The “Queer” Signifier: Towards a Modality of “Queer” Jouissance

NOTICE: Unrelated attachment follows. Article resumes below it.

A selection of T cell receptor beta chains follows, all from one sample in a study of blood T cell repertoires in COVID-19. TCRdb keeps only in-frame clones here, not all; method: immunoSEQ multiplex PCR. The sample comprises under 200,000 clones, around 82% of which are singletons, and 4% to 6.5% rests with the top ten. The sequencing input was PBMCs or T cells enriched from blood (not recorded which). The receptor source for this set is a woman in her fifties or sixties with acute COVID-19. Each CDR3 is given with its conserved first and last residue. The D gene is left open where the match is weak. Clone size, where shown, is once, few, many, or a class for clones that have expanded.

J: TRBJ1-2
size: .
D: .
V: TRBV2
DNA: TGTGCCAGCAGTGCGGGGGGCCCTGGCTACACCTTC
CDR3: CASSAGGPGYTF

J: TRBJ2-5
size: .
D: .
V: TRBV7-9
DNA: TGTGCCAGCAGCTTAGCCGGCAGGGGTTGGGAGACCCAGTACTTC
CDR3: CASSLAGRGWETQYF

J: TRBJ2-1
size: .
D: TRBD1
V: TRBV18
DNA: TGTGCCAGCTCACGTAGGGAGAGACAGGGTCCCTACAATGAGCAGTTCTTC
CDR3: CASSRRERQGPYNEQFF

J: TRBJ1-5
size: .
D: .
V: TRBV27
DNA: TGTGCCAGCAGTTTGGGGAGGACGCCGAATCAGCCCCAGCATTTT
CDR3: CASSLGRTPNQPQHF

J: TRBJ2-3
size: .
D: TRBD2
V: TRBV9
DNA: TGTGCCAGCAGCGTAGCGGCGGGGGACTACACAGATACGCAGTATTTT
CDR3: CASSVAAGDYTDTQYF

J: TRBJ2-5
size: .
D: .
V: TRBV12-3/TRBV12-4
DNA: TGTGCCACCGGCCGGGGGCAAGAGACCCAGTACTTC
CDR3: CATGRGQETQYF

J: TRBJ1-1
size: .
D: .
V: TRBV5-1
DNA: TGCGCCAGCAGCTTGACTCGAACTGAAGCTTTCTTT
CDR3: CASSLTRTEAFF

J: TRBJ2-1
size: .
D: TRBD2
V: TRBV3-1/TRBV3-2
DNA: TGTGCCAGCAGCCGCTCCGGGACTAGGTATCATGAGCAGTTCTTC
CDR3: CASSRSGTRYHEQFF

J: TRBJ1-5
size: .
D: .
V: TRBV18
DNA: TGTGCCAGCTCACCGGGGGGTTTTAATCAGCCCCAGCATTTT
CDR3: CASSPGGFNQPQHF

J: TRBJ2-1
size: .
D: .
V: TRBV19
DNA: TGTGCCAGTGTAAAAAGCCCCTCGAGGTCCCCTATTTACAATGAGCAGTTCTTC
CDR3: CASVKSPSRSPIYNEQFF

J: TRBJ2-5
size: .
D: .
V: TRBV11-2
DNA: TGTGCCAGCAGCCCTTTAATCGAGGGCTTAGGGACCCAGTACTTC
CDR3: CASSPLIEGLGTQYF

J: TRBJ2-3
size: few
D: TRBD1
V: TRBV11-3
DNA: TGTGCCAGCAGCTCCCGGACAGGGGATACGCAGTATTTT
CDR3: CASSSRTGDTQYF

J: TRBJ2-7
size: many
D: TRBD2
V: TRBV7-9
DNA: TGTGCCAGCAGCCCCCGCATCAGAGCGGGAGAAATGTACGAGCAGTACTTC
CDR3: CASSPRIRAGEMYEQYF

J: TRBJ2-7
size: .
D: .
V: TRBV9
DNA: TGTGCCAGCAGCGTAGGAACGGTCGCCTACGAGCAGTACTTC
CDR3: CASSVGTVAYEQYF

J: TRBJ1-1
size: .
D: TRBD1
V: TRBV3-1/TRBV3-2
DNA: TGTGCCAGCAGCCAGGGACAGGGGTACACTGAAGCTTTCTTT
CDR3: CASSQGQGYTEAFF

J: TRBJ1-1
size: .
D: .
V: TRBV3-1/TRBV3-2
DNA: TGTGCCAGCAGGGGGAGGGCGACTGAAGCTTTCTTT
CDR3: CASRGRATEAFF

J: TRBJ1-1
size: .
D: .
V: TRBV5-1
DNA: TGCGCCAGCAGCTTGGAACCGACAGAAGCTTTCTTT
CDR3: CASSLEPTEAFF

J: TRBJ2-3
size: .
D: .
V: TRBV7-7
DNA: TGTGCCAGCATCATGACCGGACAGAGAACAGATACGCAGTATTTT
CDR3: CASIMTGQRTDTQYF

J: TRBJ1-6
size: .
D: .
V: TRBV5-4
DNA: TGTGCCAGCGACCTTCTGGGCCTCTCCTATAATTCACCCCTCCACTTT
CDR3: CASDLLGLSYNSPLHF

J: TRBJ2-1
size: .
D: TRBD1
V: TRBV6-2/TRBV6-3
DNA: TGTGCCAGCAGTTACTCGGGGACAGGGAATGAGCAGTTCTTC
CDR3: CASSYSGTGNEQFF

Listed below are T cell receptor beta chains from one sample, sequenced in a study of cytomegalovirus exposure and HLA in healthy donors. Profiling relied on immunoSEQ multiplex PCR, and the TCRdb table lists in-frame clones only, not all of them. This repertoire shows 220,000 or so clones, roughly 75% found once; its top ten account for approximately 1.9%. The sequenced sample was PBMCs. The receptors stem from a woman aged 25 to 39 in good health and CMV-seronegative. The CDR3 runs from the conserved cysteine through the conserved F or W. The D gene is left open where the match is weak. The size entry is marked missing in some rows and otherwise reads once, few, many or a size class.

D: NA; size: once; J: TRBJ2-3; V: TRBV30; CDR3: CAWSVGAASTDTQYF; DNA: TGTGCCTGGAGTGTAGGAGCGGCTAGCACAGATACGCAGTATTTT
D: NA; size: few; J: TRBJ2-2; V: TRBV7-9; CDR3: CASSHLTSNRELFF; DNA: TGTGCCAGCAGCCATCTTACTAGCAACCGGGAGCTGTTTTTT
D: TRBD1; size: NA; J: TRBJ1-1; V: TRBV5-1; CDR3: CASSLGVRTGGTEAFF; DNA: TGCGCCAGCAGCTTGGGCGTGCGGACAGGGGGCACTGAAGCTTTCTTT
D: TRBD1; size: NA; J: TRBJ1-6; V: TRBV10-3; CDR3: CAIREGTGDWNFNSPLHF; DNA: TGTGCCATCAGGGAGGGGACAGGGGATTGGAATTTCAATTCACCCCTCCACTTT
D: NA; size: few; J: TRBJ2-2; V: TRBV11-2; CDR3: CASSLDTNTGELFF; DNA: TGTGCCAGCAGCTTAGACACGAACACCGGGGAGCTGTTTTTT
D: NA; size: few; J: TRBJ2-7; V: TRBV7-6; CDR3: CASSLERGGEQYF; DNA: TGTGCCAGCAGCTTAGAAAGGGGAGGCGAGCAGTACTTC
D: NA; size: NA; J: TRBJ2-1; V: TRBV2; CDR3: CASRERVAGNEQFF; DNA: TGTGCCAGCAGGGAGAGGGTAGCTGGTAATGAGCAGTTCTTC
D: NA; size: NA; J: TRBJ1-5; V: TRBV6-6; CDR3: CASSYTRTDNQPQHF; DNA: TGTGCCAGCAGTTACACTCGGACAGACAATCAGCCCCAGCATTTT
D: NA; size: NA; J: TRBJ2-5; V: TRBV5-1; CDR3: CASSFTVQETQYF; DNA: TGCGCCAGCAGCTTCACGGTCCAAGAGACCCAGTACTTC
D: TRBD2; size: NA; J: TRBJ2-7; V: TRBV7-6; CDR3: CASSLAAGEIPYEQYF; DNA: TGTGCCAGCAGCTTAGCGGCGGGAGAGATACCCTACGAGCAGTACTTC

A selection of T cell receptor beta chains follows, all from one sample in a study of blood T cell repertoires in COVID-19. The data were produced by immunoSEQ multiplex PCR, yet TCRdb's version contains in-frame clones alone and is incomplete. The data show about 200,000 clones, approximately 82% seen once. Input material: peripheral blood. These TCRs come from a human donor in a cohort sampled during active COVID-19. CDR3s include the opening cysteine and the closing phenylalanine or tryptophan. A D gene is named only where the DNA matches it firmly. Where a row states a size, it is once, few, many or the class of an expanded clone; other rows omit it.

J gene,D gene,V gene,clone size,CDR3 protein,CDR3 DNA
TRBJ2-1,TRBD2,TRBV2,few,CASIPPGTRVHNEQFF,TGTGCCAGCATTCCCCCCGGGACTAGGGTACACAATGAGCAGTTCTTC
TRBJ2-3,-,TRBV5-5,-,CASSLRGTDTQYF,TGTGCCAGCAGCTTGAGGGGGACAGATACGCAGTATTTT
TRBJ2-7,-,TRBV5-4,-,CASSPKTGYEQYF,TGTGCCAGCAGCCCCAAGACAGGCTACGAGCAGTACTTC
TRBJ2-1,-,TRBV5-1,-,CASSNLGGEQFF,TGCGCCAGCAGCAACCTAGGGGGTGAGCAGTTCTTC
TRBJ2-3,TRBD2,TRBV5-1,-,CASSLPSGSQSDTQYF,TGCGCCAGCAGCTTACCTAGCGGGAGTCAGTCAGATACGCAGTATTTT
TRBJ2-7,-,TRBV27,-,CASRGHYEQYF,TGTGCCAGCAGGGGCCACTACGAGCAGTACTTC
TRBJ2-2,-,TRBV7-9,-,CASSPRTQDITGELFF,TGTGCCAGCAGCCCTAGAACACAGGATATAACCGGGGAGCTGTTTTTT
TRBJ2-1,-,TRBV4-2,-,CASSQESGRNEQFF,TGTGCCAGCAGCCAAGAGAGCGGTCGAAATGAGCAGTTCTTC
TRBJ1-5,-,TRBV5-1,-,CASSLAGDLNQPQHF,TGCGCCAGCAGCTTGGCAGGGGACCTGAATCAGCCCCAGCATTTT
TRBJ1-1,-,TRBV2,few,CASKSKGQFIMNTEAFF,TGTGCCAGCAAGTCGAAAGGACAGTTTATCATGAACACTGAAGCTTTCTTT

Queer theory and (trans)gender studies, in their numerous albeit theoretically consistent variations, have broadly define queerness as a contemporary manifestation of a limited and limiting identity category, starting from what is typically regarded its point of origin in the 1970s until its modern theorization. In its French iteration, Guy Hocquenghem’s (1972) lesser-known political manifesto, Le désir homosexuel (Homosexual Desire) and Michel Foucault’s (1976) later and more well-known seminal historical study, La volonté de savoir: Histoire de la sexualité, tome I (The History of Sexuality Volume I: The Will to Knowledge), are considered two foundational texts in the field. They follow, and are at least an implicit outcome of, the students’s protests and the larger political and cultural climate surrounding the events of May 1968 in Paris and the subsequent emergence of the modern gay liberation movement in France, spearheaded by those who identified as lesbians and homosexuals in the Front homosexuel d’action révolutionnaire (FAHR),[20] alongside (or even as a direct result of) the nearly concurrent 1969 Stonewall riots in the Greenwich Village neighborhood of New York City. The early formation of queer theory has also been inspired, at least in part and at least in its French formulation, by the political impetus of the French feminist movement, Mouvement de libération des femmes (MLF), led by the already mentioned Antoinette Fouque. In his genealogical study, Foucault in particular outlines the birth of “homosexuality” as an identity category after the shift from the previous and ever-elusive category of “sodomy” in late medieval and early modern times,[21] whereas Hocquenghem provides a pseudo-psychoanalytical (mis)reading and (mis)representation of desire in the Marxist context of capitalist consumption and (re)production,[22] inaugurating queer theory as a research discipline, a critical methodology, and a joint appeal for the practice of social change nearly two decades before what is typically considered the field’s inception, namely Judith Butler’s (1990) Gender Trouble. In terms of the American tradition of conceptualizing queerness, which flourished in 1990s academia, foundational texts include Eve Kosofsky Sedgwick’s (1985) already discussed Between Men, Michael Warner’s (1993) edited volume, Fear of a Queer Planet, in which “heteronormativity” is coined and discussed, and, more recently, Julia Serano’s (2007) Whipping Girl and Paul B. Preciado’s (2008) Testo yonqui (Testo Junkie), the latter two inventing and developing the modern-day category of “cisgenderism,” in contradistinction to “transgenderism” and “non-binary gender and sexuality”.[23] The primary driving force of virtually every text mentioned, and of queer theory and (trans)gender studies by and large, has been—and will probably continue to be, to a significant extent—to perform nothing less than to liberate women, men, and nonbinary and transgender persons from the shackles of cisgender, hetero-patriarchal symbolical economies, doing so either by a subversion of social and cultural norms (mild and gratuitously phrased as this subversion may be), as the subtitle of Butler’s 1990 book also suggests (Feminism and the Subversion of Identity), or, in its more radical manifestation, by the psychically untenable staging of a “queer” and nearly anarchical revolution in academic circles and the broader social sphere.